Verified Purchase
I just tried and am returning an HWU8DD. Seemed well built, software was very good, no installation problems, worked fine under XP SP2. Looked good, too. BUT the sensitivity was not nearly as good as my old D-Link DWL120+ with its small dipole antenna. And I pointed

the HWU8DD at known targets and rotated it through 360 degrees. The DWL120+ saw and associated with signals the HWU8DD never saw, and provided a much better (10dB or more) signal for those both could see. This is my second disappointing experience with a similar Hawking product (wasted time a bit ago with a

HWU36D); never again! It is awkward to store and use and does not provide higher performance than a simple dipole unit from other vendors. Don't waste your time or money!
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9 of 9 people found the following review helpful By Kate Stokes VINE VOICE on January 31, 2006
O.K., so it took several hours of constant adjustments to get the right aim, but when it did it gets a very good signal which is at least 3 times better than my super G wireless card. It is highly sensitive to position and aim, so have some patience with it. It has made the difference between getting no signal and getting a very good signal.
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12 of 14 people found the following review helpful By B. Nelson on November 24, 2006
Not sure why the performance of this great little antenna has been rated poorly in some of the other reviews. Works great for me. I'm in a friend's guesthouse at the moment (and no, I'm not Kato Kaelin). I was previously lucky to even pick up a signal from the main house and I only received the weakest signals from two of the neighbors. Not only am I online at lightning speed from my friend's router, but I'm also picking up 11 other signals from around the neighborhood. As others have mentioned, the device is a little bulky and takes up about 4"x4"x4" when folded down, so it's a bit awkward to carry about in a notebook case, but I'll just have to find room in my suitcase for this electronic marvel. I own a motorhome and this should be great in RV Parks which typically have terrible wifi set-ups.
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6 of 6 people found the following review helpful By Howard C. Anderson on August 18, 2006
Verified Purchase
Holy Mackeral! I just did a comparison test of the HWU8DD versus a RadioLabs "Wave RV" system. Both are simple USB plug-in Wi-Fi transceivers. I am in a neighborhood (Tempe Arizona) with a LOT of WiFi Activity. The HWU8DD can see 28 networks. The "Wave RV" sees just 8 networks. I also tested the directionality. I was skeptical when I received the HWU8DD because the dish is much smaller and lighter than I had visualized. (That's not all bad!) It is however quite directive. (Not so directive that you can't find the signals that it is not pointed toward however and that is good. Otherwise you would have a terrible time orienting the antenna.) I just calculated the theoretical gain of a 10 cm dish antenna at 2.4 GHz and it is 8.01 dBi IF the efficiency of the antenna is 100%. Typical efficiencies are 50% to 60% so I wonder if they are achieving the 8 dBi gain they imply they are getting. The software seems to be stable and work well. I bought two of these to use in the motorhome when we travel so that both my wife and I can get on the internet with our laptops from WiFi-equipped campgrounds. I am happy with the HWU8DD...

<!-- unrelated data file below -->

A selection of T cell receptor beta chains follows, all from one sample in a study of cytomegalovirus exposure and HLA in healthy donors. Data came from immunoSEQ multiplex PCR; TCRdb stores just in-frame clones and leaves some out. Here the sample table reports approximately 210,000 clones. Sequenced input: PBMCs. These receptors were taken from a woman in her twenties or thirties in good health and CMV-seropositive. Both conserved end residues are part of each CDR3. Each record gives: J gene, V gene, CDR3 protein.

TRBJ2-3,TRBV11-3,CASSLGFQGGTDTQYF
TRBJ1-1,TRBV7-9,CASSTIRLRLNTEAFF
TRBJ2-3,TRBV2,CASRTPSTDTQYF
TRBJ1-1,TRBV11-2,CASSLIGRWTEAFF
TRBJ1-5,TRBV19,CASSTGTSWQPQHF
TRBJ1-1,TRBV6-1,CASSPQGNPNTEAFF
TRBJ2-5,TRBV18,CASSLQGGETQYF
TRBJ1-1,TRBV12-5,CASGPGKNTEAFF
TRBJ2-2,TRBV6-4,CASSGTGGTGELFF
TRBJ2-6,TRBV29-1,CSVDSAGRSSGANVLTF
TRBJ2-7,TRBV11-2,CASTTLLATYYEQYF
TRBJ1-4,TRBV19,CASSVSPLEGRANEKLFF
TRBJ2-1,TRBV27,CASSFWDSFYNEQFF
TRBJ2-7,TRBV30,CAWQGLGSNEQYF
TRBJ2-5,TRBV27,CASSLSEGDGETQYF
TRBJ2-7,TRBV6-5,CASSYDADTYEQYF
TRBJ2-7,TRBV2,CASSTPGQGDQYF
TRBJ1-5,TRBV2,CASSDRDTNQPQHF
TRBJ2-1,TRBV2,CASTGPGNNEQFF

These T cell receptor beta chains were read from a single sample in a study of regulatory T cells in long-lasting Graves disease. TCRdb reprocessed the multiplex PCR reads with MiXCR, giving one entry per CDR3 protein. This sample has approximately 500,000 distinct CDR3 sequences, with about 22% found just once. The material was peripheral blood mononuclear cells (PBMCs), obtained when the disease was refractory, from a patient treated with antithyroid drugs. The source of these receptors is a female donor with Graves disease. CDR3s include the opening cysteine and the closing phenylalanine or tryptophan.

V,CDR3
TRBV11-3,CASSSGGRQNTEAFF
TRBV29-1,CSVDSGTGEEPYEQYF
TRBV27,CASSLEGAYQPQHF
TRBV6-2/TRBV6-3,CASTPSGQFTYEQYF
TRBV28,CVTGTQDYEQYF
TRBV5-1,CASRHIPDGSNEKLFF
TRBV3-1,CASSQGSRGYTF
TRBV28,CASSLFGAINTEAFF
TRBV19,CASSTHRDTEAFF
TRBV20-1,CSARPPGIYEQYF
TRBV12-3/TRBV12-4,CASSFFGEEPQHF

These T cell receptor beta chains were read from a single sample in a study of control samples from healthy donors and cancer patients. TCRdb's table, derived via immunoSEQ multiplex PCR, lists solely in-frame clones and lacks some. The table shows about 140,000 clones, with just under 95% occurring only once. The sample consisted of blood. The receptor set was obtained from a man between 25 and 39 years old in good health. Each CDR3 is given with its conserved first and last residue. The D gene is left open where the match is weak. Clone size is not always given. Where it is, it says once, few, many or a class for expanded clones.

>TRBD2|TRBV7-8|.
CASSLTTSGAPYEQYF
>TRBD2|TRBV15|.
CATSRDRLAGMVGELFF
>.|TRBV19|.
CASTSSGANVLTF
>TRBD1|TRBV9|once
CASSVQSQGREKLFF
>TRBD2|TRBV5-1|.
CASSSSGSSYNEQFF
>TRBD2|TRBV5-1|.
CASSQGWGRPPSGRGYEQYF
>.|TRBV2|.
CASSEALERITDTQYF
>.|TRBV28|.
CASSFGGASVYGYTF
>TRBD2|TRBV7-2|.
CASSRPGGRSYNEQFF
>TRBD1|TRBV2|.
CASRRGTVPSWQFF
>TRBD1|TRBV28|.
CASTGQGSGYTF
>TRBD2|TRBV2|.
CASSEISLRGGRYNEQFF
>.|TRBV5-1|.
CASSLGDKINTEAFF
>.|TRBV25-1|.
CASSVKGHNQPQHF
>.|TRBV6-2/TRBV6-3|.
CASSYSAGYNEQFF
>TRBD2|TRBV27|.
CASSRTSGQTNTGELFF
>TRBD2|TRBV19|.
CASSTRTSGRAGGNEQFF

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6 of 6 people found the following review helpful By stonyy on February 23, 2006
At first I couldn't get the dish to co-operate...it just wouldn't recognize my wireless router even though it was sitting next to it. Finally I turned on the 'broadcast SSID' option of the router and the little dish sprang to life.

I took it with me on my way to work in a small town hoping to find an open network (hotspot). I wasn't disappointed and soon located a network 'Angeline'. However with the directional antennae I soon found out that it wasn't a business broadcasting an open network, it was the private residence next door! 'Angeline' turned out to be the sister-in-law of a colleague of mine (I told you it was a small town)who hadn't enabled her wireless network security options.

All up? A great product that works as advertised (if you turn on the SSID...a detail not mentioned in the instructions)